Pecans give these cookies extra appeal


By Metro Creative



Cookies may never be considered ‘health food,’ but there are ways to make them more nutritious.

Cookies may never be considered ‘health food,’ but there are ways to make them more nutritious.


Pecans are tasty offerings that are ideal in both savory dishes and desserts. Like fruits of other members of the hickory genus of trees, pecans are not truly nuts, but drupes. A drupe is a fruit with a single stone or pit surrounded by a husk. With pecans, the outer husk dries out and splits open, exposing the ‘nuts’ inside.

Georgia, New Mexico and Texas are the leading domestic producers of pecans, but Mexico grows nearly half of the world’s pecans. Pecans are heart-healthy and rich in antioxidants, several vitamins and minerals, and a good source of healthy fat. In addition, one ounce of pecans provides 10 percent of the recommended daily fiber intake.

Cookies may never be considered ‘health food,’ but there are ways to make them more nutritious. The addition of beneficial ingredients like pecans can do just that. This recipe for ‘Cowboy Cookies’ from ‘Live Well, Bake Cookies’ (Rock Point) by Danielle Rye includes oats, pecans and coconut in the mixture, adding flavor and nutritional appeal.

Cowboy Cookies

Makes 50 to 52 cookies

2 cups all-purpose flour, spooned and leveled

1 teaspoon baking soda

1 teaspoon ground cinnamon

1/2 teaspoon salt

2 cups old-fashioned rolled oats

1 cup (2 sticks) unsalted butter, softened

1 cup packed light brown sugar

2/3 cup granulated sugar

2 large eggs, at room temperature

2 teaspoons pure vanilla extract

1 1/2 cups semisweet chocolate chips

3/4 cup sweetened shredded coconut

1 cup chopped pecans (see baking tip)

1. In a large mixing bowl, whisk together the flour, baking soda, ground cinnamon, and salt until well combined. Stir in the old-fashioned rolled oats and set aside.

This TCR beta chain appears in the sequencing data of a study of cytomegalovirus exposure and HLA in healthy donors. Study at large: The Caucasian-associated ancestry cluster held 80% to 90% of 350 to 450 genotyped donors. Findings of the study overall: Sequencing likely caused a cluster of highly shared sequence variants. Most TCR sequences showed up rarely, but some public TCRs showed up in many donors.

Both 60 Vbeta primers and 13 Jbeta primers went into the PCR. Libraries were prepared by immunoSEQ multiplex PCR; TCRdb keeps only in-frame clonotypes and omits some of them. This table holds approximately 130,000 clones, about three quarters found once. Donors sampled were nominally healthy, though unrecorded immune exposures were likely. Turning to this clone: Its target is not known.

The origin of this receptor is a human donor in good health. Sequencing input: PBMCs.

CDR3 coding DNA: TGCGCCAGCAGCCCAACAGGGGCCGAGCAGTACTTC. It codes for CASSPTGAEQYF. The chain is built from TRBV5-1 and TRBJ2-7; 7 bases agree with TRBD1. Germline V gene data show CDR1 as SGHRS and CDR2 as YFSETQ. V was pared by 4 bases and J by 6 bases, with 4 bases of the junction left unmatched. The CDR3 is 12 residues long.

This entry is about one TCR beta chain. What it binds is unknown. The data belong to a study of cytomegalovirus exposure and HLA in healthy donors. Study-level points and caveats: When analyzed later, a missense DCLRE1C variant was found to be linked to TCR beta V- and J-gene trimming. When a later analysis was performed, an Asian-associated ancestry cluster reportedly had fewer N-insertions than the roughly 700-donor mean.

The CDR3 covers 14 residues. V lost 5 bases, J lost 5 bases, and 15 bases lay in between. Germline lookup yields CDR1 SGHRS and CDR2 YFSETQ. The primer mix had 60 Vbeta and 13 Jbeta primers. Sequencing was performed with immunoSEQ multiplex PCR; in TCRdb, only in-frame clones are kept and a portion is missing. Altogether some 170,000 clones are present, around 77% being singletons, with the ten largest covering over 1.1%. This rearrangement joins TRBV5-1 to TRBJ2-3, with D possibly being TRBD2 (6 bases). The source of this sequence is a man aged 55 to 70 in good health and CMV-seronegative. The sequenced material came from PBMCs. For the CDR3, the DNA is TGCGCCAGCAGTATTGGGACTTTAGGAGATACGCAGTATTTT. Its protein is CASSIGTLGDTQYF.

2. In the bowl of a stand mixer fitted with the paddle attachment or in a large mixing bowl using a handheld mixer, beat the butter, brown sugar and granulated sugar together for 1 to 2 minutes, or until well combined.

3. Mix in the eggs, one at a time, then mix in the vanilla extract until fully combined, making sure to stop and scrape down the sides of the bowl as needed.

4. Mix in the dry ingredients until just combined, then mix in the chocolate chips, shredded coconut and chopped pecans on low speed until fully incorporated.

5. Cover tightly and refrigerate for at least 1 hour.

6. Preheat the oven to 350 F. Line large baking sheets with parchment paper or silicone baking mats and set aside.

7. Using a 1 1/2-tablespoon cookie scoop, scoop the cookie dough onto the prepared baking sheets, making sure to leave a little room between each one. Gently press each ball of cookie dough down to slightly flatten it.

8. Bake for 10 to 13 minutes, or until the tops of the cookies are set and the edges are lightly browned. Remove from the oven, and allow the cookies to cool on the baking sheets for 5 to 10 minutes, then carefully transfer the cookies to a wire rack to cool completely.

9. Store the cookies in an airtight container at room temperature for up to one week.

Baking tip: For even more flavor, try toasting the pecans. Just cool them completely before adding them to the cookie dough.

Cookies may never be considered ‘health food,’ but there are ways to make them more nutritious.
https://www.portsmouth-dailytimes.com/wp-content/uploads/sites/28/2022/03/web1_PC224882.jpgCookies may never be considered ‘health food,’ but there are ways to make them more nutritious.

By Metro Creative